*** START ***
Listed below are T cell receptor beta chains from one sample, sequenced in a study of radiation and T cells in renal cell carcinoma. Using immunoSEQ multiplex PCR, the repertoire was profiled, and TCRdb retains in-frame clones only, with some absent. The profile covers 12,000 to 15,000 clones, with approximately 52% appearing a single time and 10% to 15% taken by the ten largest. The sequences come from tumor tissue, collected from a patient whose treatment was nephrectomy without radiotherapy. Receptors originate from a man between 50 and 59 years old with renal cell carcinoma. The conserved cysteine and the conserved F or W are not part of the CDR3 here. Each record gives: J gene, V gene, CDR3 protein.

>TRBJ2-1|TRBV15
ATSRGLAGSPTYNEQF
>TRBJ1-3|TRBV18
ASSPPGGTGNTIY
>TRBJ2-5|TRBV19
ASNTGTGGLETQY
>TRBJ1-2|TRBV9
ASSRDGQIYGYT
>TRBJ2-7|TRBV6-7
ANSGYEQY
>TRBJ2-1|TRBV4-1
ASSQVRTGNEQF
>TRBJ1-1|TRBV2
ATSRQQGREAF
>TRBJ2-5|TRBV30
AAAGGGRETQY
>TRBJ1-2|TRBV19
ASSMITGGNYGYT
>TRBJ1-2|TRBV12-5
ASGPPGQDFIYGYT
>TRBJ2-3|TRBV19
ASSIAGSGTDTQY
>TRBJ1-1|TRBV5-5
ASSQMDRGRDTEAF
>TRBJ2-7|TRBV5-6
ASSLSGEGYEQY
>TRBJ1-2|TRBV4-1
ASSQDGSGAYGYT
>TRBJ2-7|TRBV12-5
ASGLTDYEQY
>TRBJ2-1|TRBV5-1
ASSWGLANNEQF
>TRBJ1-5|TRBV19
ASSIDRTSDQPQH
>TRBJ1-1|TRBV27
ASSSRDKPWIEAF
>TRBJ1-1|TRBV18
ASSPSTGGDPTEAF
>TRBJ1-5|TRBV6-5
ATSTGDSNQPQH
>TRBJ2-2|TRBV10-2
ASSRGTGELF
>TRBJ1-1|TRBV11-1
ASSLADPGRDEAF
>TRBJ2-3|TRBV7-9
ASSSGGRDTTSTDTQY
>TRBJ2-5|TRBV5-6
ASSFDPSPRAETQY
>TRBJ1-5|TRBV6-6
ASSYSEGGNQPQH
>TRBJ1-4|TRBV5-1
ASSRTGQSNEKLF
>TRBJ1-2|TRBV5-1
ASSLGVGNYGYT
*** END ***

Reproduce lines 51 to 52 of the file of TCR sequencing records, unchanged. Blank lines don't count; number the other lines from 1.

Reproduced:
ASSYSEGGNQPQH
>TRBJ1-4|TRBV5-1